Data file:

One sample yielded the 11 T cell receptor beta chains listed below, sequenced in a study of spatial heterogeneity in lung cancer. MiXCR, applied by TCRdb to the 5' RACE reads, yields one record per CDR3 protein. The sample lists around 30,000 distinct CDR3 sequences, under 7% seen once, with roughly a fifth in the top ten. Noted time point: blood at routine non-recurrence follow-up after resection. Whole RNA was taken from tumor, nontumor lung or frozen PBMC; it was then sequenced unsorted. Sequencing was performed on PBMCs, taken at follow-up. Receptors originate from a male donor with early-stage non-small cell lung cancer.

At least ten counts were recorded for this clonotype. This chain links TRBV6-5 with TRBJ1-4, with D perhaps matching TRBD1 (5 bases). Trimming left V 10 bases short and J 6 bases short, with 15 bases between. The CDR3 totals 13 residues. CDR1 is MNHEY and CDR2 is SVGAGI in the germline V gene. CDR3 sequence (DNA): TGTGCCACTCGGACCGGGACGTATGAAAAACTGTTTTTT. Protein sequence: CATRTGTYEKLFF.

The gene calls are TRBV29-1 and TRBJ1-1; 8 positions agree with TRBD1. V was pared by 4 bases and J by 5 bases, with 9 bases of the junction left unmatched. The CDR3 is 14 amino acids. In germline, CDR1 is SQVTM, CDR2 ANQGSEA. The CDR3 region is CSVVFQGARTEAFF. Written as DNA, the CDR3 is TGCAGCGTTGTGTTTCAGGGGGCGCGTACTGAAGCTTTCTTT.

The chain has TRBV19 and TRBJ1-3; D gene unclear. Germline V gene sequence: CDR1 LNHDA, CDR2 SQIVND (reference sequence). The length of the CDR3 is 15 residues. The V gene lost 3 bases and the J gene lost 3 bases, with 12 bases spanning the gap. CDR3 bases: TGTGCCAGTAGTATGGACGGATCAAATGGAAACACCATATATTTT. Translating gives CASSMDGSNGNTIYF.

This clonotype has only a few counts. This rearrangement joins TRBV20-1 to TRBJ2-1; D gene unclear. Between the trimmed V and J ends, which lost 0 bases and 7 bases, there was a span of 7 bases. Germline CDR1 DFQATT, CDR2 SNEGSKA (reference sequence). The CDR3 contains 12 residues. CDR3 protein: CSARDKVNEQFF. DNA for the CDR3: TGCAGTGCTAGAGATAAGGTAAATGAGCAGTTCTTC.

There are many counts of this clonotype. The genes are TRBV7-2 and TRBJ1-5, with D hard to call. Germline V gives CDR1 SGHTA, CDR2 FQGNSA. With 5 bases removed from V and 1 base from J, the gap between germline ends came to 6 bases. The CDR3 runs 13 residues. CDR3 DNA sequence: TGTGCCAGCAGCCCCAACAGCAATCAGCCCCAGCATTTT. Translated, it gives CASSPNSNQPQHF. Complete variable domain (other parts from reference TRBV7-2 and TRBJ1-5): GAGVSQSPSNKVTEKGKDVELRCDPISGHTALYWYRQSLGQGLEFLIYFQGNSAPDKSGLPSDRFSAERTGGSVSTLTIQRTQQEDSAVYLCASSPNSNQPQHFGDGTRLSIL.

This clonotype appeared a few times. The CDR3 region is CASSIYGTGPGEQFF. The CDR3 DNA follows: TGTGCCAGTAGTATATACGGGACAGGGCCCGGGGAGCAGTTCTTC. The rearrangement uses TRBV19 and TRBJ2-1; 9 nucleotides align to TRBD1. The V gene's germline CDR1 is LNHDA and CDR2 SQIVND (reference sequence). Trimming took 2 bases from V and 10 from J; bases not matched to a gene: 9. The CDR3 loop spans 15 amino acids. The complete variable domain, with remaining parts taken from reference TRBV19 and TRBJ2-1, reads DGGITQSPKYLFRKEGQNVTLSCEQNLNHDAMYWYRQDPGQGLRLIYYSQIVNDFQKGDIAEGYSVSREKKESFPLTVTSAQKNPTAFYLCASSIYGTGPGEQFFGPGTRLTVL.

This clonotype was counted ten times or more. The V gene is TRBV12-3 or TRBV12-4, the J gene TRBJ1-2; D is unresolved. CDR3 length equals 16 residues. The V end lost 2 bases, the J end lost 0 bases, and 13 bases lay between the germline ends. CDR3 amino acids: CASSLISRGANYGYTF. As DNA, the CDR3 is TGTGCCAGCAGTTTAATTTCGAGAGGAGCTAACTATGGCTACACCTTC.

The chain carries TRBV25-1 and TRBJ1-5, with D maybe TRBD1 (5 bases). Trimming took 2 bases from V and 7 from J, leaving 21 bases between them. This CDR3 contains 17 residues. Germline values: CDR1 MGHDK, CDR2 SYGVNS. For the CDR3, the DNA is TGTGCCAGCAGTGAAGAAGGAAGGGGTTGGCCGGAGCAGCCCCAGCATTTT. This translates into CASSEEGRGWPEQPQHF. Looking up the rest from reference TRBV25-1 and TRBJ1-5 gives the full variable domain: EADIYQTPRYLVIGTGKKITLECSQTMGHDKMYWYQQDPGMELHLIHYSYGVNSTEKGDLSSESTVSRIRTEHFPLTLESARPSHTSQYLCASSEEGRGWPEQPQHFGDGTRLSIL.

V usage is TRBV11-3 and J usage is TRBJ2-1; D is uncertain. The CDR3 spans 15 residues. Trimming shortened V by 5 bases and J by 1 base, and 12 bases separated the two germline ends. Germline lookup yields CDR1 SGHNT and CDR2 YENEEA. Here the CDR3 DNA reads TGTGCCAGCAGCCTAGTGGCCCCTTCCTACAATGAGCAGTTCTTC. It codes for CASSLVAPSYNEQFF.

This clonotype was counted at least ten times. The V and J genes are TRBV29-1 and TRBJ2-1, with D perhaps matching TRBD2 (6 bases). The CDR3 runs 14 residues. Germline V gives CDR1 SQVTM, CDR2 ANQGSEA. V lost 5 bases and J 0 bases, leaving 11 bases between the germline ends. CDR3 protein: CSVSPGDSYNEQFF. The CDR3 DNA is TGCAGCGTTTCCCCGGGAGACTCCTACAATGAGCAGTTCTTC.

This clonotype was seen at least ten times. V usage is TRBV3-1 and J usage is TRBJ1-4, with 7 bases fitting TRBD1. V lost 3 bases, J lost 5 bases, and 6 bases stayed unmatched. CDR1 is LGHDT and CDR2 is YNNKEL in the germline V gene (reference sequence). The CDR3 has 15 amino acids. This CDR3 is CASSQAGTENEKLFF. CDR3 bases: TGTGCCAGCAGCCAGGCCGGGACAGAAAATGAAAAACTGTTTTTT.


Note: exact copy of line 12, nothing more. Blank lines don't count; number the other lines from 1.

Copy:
This clonotype was seen at least ten times. V usage is TRBV3-1 and J usage is TRBJ1-4, with 7 bases fitting TRBD1. V lost 3 bases, J lost 5 bases, and 6 bases stayed unmatched. CDR1 is LGHDT and CDR2 is YNNKEL in the germline V gene (reference sequence). The CDR3 has 15 amino acids. This CDR3 is CASSQAGTENEKLFF. CDR3 bases: TGTGCCAGCAGCCAGGCCGGGACAGAAAATGAAAAACTGTTTTTT.